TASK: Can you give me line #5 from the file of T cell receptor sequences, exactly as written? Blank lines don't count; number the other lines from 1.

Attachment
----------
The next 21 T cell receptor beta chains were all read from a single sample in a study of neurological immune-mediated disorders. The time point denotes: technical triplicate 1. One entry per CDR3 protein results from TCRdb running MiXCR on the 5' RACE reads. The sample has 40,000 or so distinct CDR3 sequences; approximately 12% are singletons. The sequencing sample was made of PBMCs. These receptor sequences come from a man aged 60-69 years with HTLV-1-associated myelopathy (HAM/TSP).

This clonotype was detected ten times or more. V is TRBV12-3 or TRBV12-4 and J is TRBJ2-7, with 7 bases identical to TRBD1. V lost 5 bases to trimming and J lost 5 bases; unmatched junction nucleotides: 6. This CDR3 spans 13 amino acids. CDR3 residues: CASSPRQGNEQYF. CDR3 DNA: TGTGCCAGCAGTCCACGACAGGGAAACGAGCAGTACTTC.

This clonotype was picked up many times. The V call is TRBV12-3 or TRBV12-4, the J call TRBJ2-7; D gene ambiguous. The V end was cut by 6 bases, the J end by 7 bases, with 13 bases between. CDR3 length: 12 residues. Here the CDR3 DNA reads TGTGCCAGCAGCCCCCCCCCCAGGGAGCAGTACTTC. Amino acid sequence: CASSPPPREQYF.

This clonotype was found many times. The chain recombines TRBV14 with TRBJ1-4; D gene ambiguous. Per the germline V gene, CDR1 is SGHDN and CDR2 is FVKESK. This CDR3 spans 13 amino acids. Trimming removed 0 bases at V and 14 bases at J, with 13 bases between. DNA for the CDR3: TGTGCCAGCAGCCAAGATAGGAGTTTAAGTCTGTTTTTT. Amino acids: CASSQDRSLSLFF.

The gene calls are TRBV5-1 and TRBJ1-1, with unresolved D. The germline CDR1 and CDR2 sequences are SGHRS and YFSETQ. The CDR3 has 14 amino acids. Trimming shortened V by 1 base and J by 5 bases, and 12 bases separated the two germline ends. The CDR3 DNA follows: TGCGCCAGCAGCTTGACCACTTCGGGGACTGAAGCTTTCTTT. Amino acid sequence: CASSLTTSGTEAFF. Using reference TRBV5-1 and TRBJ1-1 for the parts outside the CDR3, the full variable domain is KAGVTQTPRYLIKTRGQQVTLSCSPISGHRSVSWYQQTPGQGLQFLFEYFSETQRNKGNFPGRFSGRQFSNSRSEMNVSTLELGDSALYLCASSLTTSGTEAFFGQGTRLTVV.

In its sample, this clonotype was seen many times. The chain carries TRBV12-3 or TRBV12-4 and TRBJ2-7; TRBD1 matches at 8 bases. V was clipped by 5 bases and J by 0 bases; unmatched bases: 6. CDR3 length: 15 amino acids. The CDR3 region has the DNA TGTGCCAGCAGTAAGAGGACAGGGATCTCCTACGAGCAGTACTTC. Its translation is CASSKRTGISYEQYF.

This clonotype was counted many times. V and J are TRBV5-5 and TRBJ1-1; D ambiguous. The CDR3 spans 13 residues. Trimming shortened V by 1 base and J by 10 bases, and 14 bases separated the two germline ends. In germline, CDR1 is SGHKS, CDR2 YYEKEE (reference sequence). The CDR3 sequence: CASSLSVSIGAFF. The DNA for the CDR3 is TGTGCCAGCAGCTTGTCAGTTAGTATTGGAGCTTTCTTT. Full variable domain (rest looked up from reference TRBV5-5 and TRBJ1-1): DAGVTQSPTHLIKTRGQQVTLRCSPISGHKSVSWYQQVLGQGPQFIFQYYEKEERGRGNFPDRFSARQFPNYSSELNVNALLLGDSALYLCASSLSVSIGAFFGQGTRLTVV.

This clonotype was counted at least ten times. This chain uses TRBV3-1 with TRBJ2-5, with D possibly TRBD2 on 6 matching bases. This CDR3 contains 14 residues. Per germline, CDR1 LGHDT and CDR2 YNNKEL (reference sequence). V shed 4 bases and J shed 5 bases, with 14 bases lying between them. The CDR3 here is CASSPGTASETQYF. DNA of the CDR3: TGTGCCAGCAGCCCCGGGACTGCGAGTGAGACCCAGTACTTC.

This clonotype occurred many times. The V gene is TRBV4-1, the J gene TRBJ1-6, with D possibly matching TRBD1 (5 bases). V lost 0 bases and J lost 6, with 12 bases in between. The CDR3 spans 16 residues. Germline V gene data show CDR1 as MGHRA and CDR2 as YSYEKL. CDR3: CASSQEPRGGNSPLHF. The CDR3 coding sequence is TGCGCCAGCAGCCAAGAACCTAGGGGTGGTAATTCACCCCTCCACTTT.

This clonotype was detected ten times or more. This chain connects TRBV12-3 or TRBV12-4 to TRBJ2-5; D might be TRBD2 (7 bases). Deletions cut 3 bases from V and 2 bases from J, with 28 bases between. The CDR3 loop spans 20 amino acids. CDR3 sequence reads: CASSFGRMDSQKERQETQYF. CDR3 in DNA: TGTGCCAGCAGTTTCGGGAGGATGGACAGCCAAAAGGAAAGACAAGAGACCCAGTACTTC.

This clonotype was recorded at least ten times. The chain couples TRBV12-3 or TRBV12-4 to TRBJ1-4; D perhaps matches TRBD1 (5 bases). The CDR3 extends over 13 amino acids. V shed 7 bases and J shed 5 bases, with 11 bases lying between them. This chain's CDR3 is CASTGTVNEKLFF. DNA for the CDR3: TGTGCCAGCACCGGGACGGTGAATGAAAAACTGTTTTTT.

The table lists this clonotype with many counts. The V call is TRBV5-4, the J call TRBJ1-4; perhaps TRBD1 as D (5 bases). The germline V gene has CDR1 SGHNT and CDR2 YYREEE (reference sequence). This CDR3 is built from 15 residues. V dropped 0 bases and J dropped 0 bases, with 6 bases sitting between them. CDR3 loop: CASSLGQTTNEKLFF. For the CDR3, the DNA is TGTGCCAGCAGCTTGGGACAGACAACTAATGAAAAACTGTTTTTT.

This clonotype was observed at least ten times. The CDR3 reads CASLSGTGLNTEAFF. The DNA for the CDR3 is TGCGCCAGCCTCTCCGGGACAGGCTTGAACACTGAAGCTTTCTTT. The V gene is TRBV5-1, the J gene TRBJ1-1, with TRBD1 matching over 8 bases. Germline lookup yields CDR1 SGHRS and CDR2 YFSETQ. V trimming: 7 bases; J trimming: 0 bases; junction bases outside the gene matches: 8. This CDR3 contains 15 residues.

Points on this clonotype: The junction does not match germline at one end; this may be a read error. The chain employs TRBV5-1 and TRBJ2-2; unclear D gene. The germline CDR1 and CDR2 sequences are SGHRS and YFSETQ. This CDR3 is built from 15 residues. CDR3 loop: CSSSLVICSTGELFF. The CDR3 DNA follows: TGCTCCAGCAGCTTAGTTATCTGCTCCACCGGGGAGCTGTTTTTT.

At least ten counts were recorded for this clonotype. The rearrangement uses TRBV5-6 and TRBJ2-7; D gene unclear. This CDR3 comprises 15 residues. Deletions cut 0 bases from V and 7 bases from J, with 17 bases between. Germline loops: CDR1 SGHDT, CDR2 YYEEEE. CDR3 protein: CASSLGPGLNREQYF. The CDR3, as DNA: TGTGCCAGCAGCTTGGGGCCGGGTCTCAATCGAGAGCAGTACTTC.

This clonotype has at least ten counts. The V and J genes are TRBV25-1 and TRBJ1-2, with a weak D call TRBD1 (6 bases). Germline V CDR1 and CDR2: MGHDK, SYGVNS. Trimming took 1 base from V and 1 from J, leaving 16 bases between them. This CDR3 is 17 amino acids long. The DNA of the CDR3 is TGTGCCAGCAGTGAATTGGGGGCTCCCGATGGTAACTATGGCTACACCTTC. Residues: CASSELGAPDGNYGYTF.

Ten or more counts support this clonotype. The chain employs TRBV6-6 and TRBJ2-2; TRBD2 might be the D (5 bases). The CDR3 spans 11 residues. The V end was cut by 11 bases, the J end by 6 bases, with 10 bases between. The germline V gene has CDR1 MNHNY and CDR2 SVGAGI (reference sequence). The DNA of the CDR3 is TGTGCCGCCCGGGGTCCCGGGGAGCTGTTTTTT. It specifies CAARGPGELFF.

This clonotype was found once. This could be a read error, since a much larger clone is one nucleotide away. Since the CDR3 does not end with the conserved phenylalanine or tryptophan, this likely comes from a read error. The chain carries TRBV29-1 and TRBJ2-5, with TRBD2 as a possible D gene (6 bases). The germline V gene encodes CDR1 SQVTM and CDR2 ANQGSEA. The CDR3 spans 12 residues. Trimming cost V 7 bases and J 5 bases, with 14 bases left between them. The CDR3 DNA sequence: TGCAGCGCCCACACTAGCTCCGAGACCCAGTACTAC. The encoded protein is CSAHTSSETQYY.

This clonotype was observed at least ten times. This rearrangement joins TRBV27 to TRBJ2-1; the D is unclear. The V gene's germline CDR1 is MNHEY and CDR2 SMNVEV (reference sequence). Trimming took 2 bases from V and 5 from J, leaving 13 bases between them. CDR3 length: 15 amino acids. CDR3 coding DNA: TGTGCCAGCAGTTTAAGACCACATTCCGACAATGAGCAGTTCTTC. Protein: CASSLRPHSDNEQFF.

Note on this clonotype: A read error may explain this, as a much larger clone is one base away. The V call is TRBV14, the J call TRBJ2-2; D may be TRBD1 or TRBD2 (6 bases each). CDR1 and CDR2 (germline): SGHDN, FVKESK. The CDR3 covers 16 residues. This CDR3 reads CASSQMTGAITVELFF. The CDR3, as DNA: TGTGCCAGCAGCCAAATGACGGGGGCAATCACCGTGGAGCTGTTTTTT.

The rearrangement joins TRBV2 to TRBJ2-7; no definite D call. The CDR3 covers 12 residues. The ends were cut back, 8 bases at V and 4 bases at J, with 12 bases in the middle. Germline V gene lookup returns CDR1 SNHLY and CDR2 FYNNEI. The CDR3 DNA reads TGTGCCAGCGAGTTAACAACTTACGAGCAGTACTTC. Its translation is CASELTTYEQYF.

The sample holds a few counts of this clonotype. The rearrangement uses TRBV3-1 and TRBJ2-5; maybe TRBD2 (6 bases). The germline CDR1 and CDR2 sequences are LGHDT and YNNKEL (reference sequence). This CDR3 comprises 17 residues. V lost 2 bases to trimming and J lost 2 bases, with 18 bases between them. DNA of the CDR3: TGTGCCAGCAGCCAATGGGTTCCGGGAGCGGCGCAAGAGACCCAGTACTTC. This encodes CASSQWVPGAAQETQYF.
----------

The gene calls are TRBV5-1 and TRBJ1-1, with unresolved D. The germline CDR1 and CDR2 sequences are SGHRS and YFSETQ. The CDR3 has 14 amino acids. Trimming shortened V by 1 base and J by 5 bases, and 12 bases separated the two germline ends. The CDR3 DNA follows: TGCGCCAGCAGCTTGACCACTTCGGGGACTGAAGCTTTCTTT. Amino acid sequence: CASSLTTSGTEAFF. Using reference TRBV5-1 and TRBJ1-1 for the parts outside the CDR3, the full variable domain is KAGVTQTPRYLIKTRGQQVTLSCSPISGHRSVSWYQQTPGQGLQFLFEYFSETQRNKGNFPGRFSGRQFSNSRSEMNVSTLELGDSALYLCASSLTTSGTEAFFGQGTRLTVV.